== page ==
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Front Comput Neurosci. 2011 Jun 13;5:24. doi: 10.3389/fncom.2011.00024. eCollection 2011.

Robust transient dynamics and brain functions.

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BioCircuits Institute, University of California San Diego La Jolla, CA, USA.


In the last few decades several concepts of dynamical systems theory (DST) have guided psychologists, cognitive scientists, and neuroscientists to rethink about sensory motor behavior and embodied cognition. A critical step in the progress of DST application to the brain (supported by modern methods of brain imaging and multi-electrode recording techniques) has been the transfer of its initial success in motor behavior to mental function, i.e., perception, emotion, and cognition. Open questions from research in genetics, ecology, brain sciences, etc., have changed DST itself and lead to the discovery of a new dynamical phenomenon, i.e., reproducible and robust transients that are at the same time sensitive to informational signals. The goal of this review is to describe a new mathematical framework - heteroclinic sequential dynamics - to understand self-organized activity in the brain that can explain certain aspects of robust itinerant behavior. Specifically, we discuss a hierarchy of coarse-grain models of mental dynamics in the form of kinetic equations of modes. These modes compete for resources at three levels: (i) within the same modality, (ii) among different modalities from the same family (like perception), and (iii) among modalities from different families (like emotion and cognition). The analysis of the conditions for robustness, i.e., the structural stability of transient (sequential) dynamics, give us the possibility to explain phenomena like the finite capacity of our sequential working memory - a vital cognitive function -, and to find specific dynamical signatures - different kinds of instabilities - of several brain functions and mental diseases.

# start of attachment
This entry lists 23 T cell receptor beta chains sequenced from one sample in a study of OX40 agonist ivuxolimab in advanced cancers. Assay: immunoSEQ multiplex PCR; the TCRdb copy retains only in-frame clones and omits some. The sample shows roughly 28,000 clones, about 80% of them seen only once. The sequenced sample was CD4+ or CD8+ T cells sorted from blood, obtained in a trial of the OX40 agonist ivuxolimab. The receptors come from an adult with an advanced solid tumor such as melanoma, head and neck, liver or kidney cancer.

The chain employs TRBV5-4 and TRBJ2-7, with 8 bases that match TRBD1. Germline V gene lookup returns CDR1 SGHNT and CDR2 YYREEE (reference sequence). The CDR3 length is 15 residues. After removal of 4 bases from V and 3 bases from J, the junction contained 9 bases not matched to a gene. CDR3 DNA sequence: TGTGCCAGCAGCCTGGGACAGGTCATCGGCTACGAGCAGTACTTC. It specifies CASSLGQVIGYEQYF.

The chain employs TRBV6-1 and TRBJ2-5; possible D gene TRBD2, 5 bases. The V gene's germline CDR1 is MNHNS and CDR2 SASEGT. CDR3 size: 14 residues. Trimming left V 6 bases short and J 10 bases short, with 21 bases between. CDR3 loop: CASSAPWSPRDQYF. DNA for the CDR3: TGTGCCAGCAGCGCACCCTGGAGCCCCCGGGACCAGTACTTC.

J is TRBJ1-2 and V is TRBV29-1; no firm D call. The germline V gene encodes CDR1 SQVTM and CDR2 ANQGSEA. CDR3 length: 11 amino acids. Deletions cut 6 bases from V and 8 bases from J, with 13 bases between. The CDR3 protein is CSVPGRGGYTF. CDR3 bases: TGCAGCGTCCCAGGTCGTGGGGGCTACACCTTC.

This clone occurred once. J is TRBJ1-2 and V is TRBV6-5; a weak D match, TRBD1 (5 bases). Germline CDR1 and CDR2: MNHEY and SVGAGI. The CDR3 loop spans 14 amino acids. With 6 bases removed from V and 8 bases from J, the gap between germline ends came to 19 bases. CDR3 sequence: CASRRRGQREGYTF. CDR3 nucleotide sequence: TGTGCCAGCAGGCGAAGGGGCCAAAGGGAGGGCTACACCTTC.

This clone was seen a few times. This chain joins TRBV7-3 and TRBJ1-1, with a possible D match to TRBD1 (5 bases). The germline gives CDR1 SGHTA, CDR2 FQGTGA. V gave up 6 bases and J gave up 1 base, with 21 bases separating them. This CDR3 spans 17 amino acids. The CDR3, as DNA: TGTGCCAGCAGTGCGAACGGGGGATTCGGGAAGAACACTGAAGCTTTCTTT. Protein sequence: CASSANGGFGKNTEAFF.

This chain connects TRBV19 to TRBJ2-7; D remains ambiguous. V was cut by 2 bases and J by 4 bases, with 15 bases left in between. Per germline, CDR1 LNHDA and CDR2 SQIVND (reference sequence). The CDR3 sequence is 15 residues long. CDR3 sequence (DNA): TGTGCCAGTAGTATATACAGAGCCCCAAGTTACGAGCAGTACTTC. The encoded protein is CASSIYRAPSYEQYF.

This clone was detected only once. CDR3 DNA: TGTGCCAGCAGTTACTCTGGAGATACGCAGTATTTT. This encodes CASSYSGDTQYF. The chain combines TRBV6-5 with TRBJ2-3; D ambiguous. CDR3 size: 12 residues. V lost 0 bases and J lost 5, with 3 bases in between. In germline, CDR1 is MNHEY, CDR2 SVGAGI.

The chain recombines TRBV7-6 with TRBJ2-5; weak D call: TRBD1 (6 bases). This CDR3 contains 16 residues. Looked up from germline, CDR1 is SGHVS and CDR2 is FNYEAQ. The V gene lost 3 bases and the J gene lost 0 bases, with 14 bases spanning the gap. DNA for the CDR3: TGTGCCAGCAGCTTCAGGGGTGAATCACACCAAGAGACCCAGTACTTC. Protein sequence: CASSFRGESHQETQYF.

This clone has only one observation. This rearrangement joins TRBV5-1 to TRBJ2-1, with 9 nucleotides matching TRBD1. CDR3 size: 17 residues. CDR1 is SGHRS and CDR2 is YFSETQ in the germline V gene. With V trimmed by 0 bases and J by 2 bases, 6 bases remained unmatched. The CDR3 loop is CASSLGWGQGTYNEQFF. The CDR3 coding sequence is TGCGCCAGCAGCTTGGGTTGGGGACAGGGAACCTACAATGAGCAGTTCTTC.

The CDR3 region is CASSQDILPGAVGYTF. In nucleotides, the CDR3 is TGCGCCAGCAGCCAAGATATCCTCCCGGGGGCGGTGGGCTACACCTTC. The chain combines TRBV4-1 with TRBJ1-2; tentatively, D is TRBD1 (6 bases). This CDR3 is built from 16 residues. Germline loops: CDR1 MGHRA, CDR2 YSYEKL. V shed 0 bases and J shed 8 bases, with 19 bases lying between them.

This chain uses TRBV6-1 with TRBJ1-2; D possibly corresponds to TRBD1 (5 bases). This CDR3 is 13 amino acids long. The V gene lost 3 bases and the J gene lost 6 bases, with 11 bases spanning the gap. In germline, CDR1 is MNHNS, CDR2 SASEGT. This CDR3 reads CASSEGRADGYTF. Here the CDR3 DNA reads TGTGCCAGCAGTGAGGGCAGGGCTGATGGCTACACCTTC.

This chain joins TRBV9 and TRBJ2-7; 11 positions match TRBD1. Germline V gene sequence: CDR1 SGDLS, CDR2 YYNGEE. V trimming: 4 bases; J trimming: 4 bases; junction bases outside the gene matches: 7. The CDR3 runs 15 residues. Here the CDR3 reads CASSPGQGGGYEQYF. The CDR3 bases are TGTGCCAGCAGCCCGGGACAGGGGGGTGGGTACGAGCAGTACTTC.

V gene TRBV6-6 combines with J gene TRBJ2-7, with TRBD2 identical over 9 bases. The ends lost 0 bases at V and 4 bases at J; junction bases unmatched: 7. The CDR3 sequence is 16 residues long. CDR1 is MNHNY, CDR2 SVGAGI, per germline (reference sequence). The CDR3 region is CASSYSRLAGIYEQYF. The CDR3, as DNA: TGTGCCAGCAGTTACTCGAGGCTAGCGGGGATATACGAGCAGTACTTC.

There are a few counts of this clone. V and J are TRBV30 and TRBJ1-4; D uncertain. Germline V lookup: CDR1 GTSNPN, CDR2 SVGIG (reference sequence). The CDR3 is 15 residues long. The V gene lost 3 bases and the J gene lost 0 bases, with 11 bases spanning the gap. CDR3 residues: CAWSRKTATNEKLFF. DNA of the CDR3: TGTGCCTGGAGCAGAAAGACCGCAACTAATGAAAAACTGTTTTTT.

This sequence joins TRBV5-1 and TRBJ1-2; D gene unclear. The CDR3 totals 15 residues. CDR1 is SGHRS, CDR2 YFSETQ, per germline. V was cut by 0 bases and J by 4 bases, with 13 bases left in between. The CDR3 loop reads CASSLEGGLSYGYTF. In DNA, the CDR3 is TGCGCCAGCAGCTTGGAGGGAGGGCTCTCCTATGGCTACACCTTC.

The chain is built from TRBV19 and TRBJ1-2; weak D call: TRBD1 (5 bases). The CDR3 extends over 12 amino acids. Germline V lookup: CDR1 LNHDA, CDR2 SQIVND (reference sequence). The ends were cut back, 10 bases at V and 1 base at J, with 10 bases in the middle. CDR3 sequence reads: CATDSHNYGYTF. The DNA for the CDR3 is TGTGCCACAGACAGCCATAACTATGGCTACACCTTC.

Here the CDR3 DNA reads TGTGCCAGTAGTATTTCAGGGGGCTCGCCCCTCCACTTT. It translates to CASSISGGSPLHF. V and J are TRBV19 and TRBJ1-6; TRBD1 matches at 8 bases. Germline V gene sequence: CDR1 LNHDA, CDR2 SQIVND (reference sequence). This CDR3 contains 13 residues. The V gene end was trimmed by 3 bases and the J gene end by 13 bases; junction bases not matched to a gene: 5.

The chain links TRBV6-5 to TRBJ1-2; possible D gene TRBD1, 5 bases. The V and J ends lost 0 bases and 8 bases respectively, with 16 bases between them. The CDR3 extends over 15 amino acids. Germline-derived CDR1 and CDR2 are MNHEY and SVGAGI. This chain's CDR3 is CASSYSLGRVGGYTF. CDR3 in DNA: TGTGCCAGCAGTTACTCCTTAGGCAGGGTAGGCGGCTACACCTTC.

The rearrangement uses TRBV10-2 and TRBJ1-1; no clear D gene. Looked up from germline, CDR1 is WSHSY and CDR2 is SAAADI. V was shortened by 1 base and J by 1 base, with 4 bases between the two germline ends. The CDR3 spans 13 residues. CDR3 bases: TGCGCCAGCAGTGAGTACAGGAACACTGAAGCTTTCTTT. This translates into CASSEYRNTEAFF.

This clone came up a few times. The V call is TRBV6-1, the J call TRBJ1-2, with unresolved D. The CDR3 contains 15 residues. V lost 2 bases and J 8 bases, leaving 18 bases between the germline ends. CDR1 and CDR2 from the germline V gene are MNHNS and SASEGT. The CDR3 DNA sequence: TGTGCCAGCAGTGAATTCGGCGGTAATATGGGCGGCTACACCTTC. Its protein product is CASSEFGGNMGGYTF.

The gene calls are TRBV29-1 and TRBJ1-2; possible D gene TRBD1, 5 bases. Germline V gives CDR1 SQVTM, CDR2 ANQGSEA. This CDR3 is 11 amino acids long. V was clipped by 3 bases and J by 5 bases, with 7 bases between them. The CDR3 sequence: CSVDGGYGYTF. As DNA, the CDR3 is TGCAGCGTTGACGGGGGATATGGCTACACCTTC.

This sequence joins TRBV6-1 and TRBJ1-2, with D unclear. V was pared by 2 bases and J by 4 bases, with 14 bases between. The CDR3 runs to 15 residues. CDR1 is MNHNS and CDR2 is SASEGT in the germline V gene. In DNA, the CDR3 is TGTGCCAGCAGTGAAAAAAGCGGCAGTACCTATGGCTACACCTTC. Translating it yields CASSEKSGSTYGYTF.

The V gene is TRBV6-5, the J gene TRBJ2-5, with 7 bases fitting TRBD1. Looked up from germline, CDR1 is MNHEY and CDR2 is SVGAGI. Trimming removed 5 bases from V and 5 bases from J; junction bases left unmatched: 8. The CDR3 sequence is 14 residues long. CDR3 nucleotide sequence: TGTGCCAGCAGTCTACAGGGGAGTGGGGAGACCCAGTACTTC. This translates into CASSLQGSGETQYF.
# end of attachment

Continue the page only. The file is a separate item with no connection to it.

binding; low frequency oscillations; mental disorders; mental modes; stable heteroclinic channel; transient neural dynamics; winnerless competition; working memory

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